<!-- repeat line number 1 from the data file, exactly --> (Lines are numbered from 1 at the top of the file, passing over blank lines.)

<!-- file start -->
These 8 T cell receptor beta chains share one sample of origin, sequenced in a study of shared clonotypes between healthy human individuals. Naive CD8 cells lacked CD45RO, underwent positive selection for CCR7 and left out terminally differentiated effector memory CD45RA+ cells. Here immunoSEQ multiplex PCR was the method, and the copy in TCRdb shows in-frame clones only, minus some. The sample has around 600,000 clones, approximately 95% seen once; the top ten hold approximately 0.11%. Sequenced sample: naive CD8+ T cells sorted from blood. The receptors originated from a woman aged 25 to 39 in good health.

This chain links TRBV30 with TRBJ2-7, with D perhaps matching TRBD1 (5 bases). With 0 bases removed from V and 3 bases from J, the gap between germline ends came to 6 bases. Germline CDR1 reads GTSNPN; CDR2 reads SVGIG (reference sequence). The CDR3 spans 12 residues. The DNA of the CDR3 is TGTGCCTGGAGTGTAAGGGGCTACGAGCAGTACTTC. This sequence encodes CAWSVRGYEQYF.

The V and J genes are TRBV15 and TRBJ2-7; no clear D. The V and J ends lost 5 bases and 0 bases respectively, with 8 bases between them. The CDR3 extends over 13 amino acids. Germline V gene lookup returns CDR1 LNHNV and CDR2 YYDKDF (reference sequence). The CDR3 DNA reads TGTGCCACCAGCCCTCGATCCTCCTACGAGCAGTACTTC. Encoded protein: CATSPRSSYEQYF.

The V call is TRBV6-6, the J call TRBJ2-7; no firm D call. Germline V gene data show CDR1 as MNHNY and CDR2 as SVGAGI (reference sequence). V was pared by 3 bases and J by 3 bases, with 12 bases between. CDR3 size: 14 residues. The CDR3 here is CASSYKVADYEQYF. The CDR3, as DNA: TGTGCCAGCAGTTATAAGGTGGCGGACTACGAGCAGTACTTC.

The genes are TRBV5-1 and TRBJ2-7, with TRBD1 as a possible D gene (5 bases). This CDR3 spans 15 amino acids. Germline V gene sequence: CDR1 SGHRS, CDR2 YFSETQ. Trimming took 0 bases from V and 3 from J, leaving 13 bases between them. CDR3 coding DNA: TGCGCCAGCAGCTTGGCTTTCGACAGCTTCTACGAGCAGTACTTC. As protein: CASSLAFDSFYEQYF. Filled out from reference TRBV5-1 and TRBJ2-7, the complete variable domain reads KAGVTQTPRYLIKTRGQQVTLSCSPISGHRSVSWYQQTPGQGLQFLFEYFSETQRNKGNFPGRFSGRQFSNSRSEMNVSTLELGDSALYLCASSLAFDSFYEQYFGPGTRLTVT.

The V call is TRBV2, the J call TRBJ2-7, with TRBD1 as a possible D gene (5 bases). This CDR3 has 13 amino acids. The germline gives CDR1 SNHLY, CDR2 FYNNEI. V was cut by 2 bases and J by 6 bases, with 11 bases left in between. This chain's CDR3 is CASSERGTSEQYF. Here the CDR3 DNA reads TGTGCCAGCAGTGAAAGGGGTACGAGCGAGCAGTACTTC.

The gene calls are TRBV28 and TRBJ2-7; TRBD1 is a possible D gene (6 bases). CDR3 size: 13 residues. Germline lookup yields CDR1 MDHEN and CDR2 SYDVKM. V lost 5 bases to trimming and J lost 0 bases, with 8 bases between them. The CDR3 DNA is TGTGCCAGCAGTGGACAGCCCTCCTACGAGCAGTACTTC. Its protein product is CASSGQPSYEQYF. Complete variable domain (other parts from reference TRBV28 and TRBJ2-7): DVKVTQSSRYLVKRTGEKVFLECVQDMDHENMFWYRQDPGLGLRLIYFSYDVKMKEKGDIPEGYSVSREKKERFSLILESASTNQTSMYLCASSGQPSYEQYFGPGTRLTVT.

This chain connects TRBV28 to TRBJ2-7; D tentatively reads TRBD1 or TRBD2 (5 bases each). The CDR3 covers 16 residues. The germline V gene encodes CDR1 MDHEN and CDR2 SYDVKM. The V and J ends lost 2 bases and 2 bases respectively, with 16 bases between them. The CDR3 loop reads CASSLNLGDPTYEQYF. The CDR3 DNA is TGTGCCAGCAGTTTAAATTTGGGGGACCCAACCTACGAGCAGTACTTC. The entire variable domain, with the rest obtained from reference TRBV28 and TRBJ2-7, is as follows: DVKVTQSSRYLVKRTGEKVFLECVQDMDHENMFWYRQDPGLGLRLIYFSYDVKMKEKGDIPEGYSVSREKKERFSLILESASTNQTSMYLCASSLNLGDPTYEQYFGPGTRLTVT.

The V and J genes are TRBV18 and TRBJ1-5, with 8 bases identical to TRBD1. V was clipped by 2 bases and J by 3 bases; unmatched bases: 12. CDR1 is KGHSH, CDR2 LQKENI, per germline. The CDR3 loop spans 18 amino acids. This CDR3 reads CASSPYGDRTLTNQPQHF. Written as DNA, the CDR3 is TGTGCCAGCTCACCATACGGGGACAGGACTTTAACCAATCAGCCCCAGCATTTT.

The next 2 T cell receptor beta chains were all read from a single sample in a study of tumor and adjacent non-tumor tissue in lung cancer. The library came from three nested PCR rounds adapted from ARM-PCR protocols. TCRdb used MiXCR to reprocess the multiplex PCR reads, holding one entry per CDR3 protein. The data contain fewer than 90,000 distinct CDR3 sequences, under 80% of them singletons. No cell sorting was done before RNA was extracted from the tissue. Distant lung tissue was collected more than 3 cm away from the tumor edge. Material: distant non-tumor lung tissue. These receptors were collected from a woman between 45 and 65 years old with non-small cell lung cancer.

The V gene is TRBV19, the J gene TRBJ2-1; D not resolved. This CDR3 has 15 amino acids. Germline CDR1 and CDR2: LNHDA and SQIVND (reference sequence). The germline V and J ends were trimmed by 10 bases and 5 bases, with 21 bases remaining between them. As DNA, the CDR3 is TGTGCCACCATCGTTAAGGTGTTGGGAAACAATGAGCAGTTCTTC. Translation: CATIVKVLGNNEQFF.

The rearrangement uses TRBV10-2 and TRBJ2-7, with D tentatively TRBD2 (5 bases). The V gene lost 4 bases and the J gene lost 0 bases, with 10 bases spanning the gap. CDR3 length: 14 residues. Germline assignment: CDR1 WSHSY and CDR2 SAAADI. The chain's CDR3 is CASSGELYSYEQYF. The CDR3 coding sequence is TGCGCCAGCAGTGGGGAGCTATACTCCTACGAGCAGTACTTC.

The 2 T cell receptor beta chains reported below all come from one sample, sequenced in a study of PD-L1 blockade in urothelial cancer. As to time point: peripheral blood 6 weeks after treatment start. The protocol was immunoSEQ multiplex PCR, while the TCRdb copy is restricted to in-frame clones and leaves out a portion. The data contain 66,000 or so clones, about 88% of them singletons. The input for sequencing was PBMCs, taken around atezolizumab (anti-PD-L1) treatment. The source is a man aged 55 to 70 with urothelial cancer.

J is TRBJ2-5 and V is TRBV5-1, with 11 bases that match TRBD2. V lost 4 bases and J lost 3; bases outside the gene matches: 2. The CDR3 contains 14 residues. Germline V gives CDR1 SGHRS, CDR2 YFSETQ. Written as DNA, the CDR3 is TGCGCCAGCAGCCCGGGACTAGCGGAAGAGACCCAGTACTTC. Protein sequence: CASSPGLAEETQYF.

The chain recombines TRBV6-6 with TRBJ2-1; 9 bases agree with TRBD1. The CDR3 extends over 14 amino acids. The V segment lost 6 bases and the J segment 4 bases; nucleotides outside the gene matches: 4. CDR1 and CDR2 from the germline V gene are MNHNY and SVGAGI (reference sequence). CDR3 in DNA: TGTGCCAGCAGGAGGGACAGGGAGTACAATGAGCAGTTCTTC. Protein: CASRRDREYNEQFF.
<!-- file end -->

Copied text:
These 8 T cell receptor beta chains share one sample of origin, sequenced in a study of shared clonotypes between healthy human individuals. Naive CD8 cells lacked CD45RO, underwent positive selection for CCR7 and left out terminally differentiated effector memory CD45RA+ cells. Here immunoSEQ multiplex PCR was the method, and the copy in TCRdb shows in-frame clones only, minus some. The sample has around 600,000 clones, approximately 95% seen once; the top ten hold approximately 0.11%. Sequenced sample: naive CD8+ T cells sorted from blood. The receptors originated from a woman aged 25 to 39 in good health.